Consent Taught Right: What we can do to stop assault- Labour Article
Sexual assault is a daily reality for a significant minority of our population. From the age of 16, 20% of women and 4% of men are sexually assaulted. 62% of university students say they have been sexually assaulted, with only 1 in 10 reporting this to the police. 52% of women face sexual harassment at work.
This terrifies me.
Without a doubt, sexual assault is too much of a norm in our societies; this obviously needs to change. A range of strategies are available, but the best way to help tackle this complex and serious issue is with prevention. Consent needs to be taught properly to everyone.
This education can take two paths.
First, in educational institutions. Consent must be taught in a way that is impactful and meaningful. During sixth form, when I could legally have sex, I never had any teaching on consent or sex ed. The Easter service was mandatory, though… While I am not against going to said Easter service, surely learning about consent should have featured more heavily in my education.
Universities can also do more than having posters up around campus. The risk of being sexually assaulted is greater at university. Many will have their first sexual encounters there: we need to be prepared. The university should include mandatory classes on consent (with exemptions for anyone triggered by this topic) as part of its experience. These can extend to the students running societies and events. Everyone should always remember the importance of consent.
However, schools are not the only answer. Through TV shows and film, we also learn about sex and consent. Whilst we may not listen to our teachers, or even our parents, it is easy to accept whatever media is playing on our screens. Unfortunately, and probably not surprising at this point, media depict consent horribly. Shows spanning all genres, from rom coms to spy thrillers minimise sexual assault in some way.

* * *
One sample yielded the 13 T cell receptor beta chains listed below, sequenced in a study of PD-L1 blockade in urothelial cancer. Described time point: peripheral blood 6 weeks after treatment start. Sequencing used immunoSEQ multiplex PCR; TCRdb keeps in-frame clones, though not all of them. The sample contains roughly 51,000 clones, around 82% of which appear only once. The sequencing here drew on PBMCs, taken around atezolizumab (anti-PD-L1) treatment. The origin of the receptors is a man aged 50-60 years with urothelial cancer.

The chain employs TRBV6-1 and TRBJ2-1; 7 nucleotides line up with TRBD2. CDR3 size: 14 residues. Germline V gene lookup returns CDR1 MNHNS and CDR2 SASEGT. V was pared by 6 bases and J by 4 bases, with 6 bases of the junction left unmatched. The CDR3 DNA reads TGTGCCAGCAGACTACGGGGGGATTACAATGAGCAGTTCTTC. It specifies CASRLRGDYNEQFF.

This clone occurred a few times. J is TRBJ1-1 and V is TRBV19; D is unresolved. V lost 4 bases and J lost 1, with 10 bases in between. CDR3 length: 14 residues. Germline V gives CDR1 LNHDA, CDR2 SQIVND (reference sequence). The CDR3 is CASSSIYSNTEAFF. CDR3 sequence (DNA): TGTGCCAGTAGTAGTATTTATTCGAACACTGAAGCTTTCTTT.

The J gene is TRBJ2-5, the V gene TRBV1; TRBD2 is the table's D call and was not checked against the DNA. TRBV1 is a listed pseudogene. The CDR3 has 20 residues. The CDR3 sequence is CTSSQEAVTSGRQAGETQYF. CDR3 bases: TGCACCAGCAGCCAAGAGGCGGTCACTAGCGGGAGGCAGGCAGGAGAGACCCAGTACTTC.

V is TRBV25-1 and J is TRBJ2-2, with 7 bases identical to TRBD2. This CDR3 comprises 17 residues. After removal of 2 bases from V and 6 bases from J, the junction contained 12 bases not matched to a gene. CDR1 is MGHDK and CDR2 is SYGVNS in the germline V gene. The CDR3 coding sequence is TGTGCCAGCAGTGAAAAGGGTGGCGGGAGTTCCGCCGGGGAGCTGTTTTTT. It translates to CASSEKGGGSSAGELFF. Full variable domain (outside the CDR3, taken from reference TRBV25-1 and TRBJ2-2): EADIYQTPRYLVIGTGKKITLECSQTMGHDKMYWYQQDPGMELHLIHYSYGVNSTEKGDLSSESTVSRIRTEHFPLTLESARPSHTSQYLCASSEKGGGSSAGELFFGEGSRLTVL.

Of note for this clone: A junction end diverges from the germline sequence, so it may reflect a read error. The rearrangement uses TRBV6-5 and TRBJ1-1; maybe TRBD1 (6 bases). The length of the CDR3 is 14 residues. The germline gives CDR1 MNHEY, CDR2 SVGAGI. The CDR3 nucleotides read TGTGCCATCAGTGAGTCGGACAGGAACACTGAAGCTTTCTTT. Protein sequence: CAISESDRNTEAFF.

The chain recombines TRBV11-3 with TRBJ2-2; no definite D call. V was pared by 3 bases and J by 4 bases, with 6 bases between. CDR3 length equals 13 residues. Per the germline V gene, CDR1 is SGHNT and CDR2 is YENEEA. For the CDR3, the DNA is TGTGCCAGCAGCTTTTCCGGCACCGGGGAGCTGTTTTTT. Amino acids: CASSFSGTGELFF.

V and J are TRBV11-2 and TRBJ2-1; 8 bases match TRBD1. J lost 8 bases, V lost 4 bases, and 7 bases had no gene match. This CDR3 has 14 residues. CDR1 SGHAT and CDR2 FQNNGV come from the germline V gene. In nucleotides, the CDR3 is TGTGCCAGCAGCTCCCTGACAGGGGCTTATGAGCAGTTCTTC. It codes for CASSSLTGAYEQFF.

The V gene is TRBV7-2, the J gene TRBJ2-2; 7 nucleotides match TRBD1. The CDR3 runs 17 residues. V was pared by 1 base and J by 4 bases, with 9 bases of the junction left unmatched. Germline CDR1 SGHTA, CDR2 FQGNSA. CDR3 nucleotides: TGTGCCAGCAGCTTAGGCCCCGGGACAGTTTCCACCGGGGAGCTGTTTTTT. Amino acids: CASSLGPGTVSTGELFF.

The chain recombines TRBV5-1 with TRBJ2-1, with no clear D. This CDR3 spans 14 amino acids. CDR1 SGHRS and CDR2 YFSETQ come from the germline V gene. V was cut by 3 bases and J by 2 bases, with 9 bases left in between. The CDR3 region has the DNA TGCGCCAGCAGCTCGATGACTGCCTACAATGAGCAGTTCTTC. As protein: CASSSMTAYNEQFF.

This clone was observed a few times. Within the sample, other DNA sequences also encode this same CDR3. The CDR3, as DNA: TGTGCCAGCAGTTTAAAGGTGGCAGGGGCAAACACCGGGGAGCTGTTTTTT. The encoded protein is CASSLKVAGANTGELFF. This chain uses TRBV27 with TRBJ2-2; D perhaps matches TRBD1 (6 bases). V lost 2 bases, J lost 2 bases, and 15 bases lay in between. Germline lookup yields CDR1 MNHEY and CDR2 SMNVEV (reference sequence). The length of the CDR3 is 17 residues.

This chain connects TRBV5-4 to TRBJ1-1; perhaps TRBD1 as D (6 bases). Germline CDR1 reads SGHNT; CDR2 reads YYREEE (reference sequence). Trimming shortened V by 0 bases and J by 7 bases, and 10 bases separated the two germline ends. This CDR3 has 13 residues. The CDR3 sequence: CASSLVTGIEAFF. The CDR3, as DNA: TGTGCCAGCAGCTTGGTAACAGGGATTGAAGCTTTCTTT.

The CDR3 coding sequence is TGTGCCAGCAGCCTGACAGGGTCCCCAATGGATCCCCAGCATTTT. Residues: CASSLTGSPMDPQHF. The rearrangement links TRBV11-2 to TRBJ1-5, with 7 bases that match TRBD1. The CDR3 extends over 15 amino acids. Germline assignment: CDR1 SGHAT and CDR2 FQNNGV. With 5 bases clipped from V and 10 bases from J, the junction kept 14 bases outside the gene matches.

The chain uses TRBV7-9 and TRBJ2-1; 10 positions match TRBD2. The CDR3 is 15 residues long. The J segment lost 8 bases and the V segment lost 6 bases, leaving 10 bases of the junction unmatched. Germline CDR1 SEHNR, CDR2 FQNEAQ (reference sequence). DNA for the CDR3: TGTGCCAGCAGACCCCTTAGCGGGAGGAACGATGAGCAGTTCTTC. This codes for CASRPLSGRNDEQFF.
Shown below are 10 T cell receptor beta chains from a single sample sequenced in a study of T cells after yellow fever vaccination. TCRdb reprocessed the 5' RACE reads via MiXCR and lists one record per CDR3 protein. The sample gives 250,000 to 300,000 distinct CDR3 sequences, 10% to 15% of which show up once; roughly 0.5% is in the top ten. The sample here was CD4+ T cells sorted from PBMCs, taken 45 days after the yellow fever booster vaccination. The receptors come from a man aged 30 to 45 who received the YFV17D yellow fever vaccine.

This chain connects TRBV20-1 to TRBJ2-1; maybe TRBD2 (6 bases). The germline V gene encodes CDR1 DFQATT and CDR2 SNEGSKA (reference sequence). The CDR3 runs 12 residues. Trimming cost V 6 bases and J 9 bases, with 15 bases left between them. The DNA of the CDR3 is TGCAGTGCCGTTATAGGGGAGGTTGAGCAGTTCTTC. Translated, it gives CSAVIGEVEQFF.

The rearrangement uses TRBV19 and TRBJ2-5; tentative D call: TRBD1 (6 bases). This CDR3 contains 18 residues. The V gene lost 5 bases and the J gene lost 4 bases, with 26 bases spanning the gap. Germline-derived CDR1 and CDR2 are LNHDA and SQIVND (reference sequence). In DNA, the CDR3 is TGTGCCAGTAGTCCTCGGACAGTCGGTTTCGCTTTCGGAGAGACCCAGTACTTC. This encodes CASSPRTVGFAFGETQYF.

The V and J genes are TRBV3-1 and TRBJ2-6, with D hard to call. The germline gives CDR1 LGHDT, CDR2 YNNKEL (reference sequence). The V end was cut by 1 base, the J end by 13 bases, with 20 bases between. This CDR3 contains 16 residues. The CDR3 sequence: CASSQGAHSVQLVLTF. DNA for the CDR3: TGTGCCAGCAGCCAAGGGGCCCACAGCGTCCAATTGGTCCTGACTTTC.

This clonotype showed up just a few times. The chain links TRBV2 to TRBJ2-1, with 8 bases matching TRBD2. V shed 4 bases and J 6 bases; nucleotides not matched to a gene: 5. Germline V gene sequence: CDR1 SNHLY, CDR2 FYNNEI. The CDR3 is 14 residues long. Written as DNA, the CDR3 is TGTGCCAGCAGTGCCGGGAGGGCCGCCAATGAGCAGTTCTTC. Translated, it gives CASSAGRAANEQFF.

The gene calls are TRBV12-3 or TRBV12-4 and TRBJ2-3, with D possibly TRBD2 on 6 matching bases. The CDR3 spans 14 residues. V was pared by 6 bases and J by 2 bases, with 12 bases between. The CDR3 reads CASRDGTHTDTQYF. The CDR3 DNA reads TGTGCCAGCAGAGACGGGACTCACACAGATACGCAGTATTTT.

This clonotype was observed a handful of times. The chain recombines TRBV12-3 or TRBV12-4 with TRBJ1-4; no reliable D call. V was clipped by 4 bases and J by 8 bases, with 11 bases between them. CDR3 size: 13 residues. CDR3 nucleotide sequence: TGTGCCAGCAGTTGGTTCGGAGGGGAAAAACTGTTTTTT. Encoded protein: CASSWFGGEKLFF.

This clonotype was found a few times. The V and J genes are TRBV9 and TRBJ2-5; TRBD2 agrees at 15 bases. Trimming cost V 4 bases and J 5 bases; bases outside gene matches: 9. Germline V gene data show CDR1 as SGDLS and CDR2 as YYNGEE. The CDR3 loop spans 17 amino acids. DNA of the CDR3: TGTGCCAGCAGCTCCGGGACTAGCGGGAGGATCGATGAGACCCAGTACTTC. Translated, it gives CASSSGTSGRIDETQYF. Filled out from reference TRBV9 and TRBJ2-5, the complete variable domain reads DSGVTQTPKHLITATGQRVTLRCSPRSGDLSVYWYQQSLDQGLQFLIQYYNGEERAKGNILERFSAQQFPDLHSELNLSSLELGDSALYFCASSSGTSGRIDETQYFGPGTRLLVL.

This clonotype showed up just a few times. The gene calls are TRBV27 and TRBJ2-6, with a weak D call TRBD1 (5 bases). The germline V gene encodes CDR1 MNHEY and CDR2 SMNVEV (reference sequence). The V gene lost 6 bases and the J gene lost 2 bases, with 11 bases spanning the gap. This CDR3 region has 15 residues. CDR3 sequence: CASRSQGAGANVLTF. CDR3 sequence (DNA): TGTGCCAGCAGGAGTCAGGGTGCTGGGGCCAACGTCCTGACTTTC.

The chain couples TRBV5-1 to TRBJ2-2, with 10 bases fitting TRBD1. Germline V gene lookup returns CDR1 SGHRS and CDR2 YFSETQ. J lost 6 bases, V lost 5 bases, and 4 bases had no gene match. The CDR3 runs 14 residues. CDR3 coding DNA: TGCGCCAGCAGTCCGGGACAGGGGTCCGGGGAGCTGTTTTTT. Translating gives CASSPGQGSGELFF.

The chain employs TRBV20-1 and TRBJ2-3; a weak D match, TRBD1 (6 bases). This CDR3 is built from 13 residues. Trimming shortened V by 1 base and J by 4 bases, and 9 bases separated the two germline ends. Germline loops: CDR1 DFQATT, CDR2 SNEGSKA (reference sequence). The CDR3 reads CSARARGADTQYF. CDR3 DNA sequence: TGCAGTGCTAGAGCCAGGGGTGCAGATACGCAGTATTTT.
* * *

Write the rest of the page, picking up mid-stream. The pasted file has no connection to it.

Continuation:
James Bond is the most obvious example of this – look at how Bond ‘seduces’ the widow in Spectre and ask yourself if it is normal or acceptable? This sort of behaviour also features in media that young people consume, such as a glossed over groping in the Netflix rom-com the Kissing Booth, or a flippant joke about potential sexual harassment in Amazon Prime show Alex Rider.
There are a million more examples like these. They are all contributing to the normalisation, and acceptance, of sexual assault in our world. Simple changes to all these shows- either by including healthy consent in sexual encounters or being critical of, and showing the consequences of, sexual assault – would reinforce the education learnt in school on this topic.
These changes won’t completely solve our societies’ problems of sexual assault. But they would teach new generations to have different views on consent, and could truly prevent future sexual assaults, or help current survivors to speak up and get the support they deserve. A society where survivors are listened to and believed, both in their personal lives and in the justice system, will be fostered by implementing these changes.
Finally, politicians will deal with sexual assault differently. This is not only because the new generation of elected officials would view consent differently but also because those who voted for them would hold them to account for their actions.
Until then, challenge the people around you if they minimise sexual assault. Go complain to Netflix or Amazon, or whoever, when sexual assault is downplayed in a show you like. And most importantly: don’t sexually assault people. It is unbelievably easy to avoid doing it. Try it out if you don’t believe me.
Written by Guest Labour Writer, Freya Jhugroo